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In spite of its title, Road to Nowhere has a conclusive ending. And a powerful one, at that. Christopher Pike‘s 1993 novel puts its troubled protagonist behind the wheel and shadows her every move and thought as she drives along the California coast one fateful night. The path ahead of her is unclear, but one thing’s for sure — Teresa’s life will never be the same after she picks up two hitchhikers along the way.

In typical pike fashion, Road to Nowhere starts off near the middle rather than at the beginning. And the inciting incident causing Teresa Chafey to suddenly take off is unclear until the last couple of chapters. All readers really know so far is this 18-year-old is upset about something her (ex) boyfriend Bill did, and she thinks running off will make her feel better and him worse. Of course there is always more to the story than meets the eye. Teresa indeed says “Bill was one of the reasons she was running away,” but she also adds he was “not her only one, nor her biggest.”

A naive driver giving a lift to strangers hardly ends well in fiction, but Teresa feels lost and lonely. Her admittedly weird traveling mates, ones with a rich and entangled history, are the distraction she sorely needs from her own problems. And Freedom “Free” Jack and Poppy Corn are as amusing as they are uniquely named. They don’t get along in the slightest, however their specific kind of bickering suggests they were a couple at some point.

To break the ice and keep things lively inside the car, the two travelers entertain Teresa with a long and winding anecdote about their friends, John Gerhart and Candice “Candy” Manville. It’s a story full of heartache and shock, and light and darkness. In exchange, Teresa reluctantly explains the cause of her unexpected journey. At least the one she believe to be true. All the while, Teresa’s left wrist mysteriously aches and her body grows feverish with every leg of the long trip.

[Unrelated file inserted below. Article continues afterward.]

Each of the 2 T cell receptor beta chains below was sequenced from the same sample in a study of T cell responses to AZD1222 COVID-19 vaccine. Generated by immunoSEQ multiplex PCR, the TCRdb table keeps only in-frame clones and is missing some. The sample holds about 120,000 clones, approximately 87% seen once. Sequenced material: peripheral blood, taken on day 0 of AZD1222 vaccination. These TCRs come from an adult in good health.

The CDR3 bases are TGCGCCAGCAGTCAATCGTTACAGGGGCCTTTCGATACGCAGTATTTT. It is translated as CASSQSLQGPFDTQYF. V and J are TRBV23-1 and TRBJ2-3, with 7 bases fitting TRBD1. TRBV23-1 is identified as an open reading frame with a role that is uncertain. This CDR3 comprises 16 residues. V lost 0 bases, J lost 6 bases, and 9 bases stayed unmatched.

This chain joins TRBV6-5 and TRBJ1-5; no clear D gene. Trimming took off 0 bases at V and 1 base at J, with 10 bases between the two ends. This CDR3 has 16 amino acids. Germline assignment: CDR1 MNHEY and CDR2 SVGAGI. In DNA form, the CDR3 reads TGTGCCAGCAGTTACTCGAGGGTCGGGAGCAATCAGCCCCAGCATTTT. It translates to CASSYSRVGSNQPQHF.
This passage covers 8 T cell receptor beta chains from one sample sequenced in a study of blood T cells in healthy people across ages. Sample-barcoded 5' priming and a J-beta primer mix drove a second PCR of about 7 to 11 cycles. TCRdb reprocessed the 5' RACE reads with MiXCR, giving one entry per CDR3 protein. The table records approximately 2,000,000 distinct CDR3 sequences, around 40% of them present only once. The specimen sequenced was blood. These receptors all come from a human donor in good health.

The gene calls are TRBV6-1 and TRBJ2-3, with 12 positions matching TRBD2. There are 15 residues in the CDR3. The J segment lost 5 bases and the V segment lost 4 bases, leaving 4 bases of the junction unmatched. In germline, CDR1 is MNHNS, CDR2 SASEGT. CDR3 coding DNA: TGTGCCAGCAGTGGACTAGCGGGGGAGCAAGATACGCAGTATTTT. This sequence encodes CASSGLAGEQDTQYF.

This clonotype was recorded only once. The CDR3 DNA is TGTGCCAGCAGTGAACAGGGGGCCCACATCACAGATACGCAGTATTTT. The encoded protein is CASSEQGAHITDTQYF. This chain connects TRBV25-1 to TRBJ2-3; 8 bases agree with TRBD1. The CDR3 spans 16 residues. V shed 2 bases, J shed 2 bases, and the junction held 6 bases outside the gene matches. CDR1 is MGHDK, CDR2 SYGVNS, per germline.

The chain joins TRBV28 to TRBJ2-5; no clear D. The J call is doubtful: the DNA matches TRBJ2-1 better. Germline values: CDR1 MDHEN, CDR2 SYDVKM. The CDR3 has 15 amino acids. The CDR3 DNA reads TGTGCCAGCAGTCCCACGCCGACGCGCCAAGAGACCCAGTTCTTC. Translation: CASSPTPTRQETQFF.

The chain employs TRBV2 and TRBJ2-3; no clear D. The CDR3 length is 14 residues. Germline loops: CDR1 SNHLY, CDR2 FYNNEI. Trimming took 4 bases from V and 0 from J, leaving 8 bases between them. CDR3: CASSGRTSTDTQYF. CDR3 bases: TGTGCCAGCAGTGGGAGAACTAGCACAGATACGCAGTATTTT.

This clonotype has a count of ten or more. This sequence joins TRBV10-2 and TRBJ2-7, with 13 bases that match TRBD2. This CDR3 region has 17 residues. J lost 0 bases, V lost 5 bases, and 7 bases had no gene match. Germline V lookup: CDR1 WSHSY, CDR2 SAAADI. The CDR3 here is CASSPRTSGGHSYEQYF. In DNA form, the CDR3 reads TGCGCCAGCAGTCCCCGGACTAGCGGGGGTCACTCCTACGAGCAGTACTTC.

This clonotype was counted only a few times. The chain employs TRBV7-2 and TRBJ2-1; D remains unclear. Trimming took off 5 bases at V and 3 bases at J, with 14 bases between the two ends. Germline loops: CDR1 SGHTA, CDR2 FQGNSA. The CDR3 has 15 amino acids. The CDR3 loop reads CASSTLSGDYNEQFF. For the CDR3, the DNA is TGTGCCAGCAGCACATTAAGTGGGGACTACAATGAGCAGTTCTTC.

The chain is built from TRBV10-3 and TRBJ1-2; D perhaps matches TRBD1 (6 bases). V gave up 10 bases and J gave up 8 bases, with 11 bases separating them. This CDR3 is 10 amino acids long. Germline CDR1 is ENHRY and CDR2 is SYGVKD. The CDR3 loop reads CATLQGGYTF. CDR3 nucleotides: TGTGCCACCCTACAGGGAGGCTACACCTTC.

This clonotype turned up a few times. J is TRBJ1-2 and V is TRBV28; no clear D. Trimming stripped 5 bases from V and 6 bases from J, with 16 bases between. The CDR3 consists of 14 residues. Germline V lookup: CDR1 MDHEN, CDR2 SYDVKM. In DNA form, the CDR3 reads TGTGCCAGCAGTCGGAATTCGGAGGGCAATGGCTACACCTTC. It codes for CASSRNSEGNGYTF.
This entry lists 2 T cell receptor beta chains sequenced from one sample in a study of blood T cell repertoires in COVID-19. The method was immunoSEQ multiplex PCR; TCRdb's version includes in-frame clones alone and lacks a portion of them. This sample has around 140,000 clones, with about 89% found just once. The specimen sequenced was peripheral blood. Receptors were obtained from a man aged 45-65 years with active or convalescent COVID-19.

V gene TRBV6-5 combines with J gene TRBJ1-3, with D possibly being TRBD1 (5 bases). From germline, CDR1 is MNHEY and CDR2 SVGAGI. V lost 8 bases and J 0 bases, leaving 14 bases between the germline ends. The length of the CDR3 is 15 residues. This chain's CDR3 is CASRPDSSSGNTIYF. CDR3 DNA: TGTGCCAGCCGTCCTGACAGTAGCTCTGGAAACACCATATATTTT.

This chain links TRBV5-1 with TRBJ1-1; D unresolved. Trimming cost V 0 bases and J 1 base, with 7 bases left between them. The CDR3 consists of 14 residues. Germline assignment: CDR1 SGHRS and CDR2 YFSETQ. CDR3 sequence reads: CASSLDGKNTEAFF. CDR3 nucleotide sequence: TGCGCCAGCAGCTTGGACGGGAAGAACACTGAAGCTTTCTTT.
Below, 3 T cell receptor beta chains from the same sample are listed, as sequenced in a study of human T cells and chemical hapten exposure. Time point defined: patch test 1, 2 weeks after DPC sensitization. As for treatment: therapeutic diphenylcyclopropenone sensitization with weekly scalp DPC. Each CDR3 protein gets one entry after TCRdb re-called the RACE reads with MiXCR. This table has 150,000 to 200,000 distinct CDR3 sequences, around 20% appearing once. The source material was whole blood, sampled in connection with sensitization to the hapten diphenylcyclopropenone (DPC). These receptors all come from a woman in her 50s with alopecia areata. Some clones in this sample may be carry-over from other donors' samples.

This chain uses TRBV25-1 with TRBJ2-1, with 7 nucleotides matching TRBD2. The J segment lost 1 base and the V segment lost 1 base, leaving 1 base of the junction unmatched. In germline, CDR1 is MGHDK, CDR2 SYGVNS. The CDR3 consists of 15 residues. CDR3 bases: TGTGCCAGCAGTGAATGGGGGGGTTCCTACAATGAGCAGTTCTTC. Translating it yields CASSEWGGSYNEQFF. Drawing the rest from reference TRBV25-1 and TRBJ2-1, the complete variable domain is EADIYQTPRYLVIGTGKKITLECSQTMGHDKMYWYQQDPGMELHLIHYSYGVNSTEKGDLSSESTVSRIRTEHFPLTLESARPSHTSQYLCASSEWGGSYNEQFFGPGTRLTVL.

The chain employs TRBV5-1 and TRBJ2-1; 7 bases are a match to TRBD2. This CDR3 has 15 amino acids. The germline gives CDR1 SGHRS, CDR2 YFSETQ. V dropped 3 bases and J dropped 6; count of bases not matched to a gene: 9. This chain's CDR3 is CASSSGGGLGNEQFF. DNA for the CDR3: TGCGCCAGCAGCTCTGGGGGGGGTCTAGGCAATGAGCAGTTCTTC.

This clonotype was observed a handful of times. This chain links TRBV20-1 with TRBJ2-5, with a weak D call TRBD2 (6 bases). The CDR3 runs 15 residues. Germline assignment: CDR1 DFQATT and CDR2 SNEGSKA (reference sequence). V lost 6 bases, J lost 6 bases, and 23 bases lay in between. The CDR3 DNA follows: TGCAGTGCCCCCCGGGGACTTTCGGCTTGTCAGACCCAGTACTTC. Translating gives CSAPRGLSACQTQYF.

Christopher Pike

It’s not hard to understand why Teresa would be so captivated by John and Candy. Free describes them with both deep knowledge and passion. These two twinned souls first met in high school; John was poor, abrasive and brainy, while Candy was rich, creative and prone to reverie. They eventually fell in love despite their differences, and up until a very bad day, they were destined to be together. Sadly, this unfortunate incident drove them apart for a number of years. from there Road to Nowhere shows its fangs as John’s tragic life is played out in excruciating detail, and Candy’s trek into adulthood is one hurdle after another.

John and Candy are each put through hell. From losing two fingers on the job to becoming addicted to painkillers and heroin, John is never given a fair shot at life. And Poppy later explains how Candy had an affair with a professor, got pregnant, and finally flunked out of college. Unlike John, though, Candy manages to turn things around; she works hard to become a nurse and take care of her son, makes up with her parents, and finds herself a stable guy. Which is why what happens next especially hurts. Pike reunites the high-school sweethearts at a mini-mart, only to then have them die in one another’s arms.

Free and Poppy’s epic story has a tendency to eclipse everything else going on in Road to Nowhere, including the main character. Yet as they all get closer to some kind of end point, it becomes clear the two strangers’ turbulent tale of the past has everything to do with Teresa’s future. In between her companions’ shared narration, Teresa intermittently divulges her own drama, starting with how Bill betrayed her not once but twice. Not only did Teresa’s former boyfriend go behind her back and audition her private music to a nightclub, Bill became interested in Teresa’s best friend, Rene. It’s not as if she was caught off guard by the emotional affair; she had an inkling since Bill and Rene first met. Yet the confirmation of their liaison sends Teresa spiraling; she caves to her immediate emotions and does things she truly regrets.